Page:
May 21, 1993 |
Guy Carbonneau scored at 12:34 of overtime as the Montreal Canadiens beat the New York Islanders, 2-1, Thursday night for their record-tying 11th consecutive playoff victory. The Canadiens took a 3-0 lead in the best-of-seven Wales Conference final and can advance to the Stanley Cup finals with a victory over the Islanders on Saturday. Only two teams in NHL history have come back from 3-0 deficits in the playoffs--the 1942 Toronto Maple Leafs and 1975 Islanders.
March 9, 1986 |
The morning after a game, Guy Carbonneau sits in the stands of the Montreal Forum, where the legacy of former Canadiens always has dwarfed his admirable career. Wearing baggy, worn practice garb cut off at the knees and slippers over his bare feet, Carbonneau looks decidedly unintimidating. And yet there is an air of confidence about Carbonneau that is almost regal. Clearly, Carbonneau knows his mind as well as his game. "I can beat anybody," the 26-year-old center says with direct simplicity.
December 28, 1993 |
Guy Carbonneau had three goals and an assist as the Montreal Canadiens stopped the Blues' five-game winning streak with a 5-2 victory Monday night at St. Louis. The Canadiens (15-14-6) are in fourth place in the Northeast Division, but they are 4-0-2 intheir last six games against the Blues. Carbonneau's first two goals came off rebound shots. He completed the second hat trick of his career, and first since 1983, with 27 seconds left on a shot that slipped under Curtis Joseph's glove.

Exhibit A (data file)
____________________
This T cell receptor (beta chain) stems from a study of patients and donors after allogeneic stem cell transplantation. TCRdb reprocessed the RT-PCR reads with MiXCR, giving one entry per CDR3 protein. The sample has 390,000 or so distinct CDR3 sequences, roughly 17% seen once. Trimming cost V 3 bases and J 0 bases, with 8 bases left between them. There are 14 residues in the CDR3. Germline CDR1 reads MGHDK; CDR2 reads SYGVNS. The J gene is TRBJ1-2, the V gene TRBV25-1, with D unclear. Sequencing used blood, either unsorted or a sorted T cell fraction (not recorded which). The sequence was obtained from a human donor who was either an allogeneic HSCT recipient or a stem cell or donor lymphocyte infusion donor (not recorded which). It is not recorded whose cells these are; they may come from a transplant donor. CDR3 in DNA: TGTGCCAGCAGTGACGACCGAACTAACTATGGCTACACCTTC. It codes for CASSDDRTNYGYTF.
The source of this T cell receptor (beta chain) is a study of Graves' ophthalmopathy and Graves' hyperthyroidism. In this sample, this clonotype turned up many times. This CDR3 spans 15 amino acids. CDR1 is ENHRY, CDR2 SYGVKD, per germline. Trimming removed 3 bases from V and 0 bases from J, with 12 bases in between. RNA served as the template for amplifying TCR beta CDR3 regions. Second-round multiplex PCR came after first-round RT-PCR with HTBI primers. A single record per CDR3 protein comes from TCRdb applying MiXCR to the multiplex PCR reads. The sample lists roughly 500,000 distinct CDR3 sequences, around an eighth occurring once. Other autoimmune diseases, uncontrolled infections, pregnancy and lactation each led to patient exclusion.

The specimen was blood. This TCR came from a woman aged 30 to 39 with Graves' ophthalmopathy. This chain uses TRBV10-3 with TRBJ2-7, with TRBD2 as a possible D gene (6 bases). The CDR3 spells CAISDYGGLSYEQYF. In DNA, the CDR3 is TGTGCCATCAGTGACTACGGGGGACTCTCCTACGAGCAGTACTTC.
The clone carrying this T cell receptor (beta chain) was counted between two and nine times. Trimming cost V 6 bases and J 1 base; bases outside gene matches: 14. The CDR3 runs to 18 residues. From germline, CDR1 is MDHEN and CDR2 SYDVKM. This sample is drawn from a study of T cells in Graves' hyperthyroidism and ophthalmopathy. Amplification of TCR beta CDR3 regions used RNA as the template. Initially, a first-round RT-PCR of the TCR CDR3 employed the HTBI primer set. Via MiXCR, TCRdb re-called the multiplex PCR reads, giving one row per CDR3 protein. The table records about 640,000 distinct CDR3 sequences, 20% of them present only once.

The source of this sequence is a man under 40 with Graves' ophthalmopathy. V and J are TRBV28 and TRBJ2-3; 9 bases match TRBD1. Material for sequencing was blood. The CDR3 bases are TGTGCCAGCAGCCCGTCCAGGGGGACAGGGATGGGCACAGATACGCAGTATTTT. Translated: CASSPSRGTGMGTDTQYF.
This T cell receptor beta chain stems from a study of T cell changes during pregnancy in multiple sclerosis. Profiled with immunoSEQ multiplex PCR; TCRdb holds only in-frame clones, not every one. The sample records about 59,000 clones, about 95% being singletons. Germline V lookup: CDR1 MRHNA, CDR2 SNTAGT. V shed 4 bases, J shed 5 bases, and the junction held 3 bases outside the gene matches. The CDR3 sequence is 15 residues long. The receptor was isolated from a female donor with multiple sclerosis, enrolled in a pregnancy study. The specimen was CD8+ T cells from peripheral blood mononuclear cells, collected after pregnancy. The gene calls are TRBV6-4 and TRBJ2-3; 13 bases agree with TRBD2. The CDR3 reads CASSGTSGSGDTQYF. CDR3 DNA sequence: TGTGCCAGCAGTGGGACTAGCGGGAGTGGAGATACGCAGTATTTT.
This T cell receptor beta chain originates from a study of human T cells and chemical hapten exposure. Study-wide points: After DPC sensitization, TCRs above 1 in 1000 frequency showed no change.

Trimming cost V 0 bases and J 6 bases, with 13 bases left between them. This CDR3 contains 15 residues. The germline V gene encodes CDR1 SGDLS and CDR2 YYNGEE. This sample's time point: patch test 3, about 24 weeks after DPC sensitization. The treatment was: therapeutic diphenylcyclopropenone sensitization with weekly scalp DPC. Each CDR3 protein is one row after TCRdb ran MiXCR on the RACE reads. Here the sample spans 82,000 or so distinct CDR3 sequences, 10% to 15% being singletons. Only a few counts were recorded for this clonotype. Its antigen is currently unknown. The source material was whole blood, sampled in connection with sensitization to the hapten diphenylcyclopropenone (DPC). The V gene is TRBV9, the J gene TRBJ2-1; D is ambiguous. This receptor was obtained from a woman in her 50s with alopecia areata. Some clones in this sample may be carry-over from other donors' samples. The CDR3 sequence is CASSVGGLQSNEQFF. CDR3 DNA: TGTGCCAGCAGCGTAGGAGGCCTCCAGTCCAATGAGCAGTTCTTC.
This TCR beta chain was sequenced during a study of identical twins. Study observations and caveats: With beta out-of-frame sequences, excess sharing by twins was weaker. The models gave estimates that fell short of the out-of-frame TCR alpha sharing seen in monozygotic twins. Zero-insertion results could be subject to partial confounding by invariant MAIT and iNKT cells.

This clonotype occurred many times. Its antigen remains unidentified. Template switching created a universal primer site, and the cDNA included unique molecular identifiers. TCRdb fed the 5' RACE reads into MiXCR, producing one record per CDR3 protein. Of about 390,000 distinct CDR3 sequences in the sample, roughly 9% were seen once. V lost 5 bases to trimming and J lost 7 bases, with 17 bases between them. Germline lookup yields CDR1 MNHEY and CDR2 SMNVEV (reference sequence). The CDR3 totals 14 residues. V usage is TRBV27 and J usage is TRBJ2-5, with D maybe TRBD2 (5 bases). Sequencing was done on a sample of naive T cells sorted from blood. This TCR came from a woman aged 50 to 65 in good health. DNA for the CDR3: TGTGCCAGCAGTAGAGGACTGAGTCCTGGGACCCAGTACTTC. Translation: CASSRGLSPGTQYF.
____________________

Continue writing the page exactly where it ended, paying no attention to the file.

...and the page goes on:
June 8, 1993 |
It figured that Guy Carbonneau was involved in the play that gave the Montreal Canadiens a chance to beat the Los Angeles Kings, 4-3, in overtime Saturday night in the Game 3 of Stanley Cup finals. The win gave the Canadiens a 2-1 lead in the series, with Game 4 on Monday night. With 12.9 seconds left in regulation time, a wrap-around shot by the Kings' Tomas Sandstrom hit Carbonneau's body in the crease and was smothered.
February 2, 1986 |
When the Montreal Canadiens dominated hockey, they were known as the Flying Frenchmen. In the late 1970s, the Canadiens were still flying high with such quick-skating stars as Guy Lafleur, Yvan Cournoyer, Jacques Lemaire and Guy Lapointe. But the dynasty faded. Now, the team, which has bounced back into contention, is dominated by Americans and Swedes. There is a notable exception--Guy Carbonneau.
June 5, 1993 |
Not much gets by Guy Carbonneau. Not many opposing centers get past him, either. And thanks to his keen eyesight and vigorous defensive play, the Montreal Canadiens are tied with the Kings instead of facing a 2-0 deficit tonight as the Stanley Cup finals shift to the westernmost of the two Forums.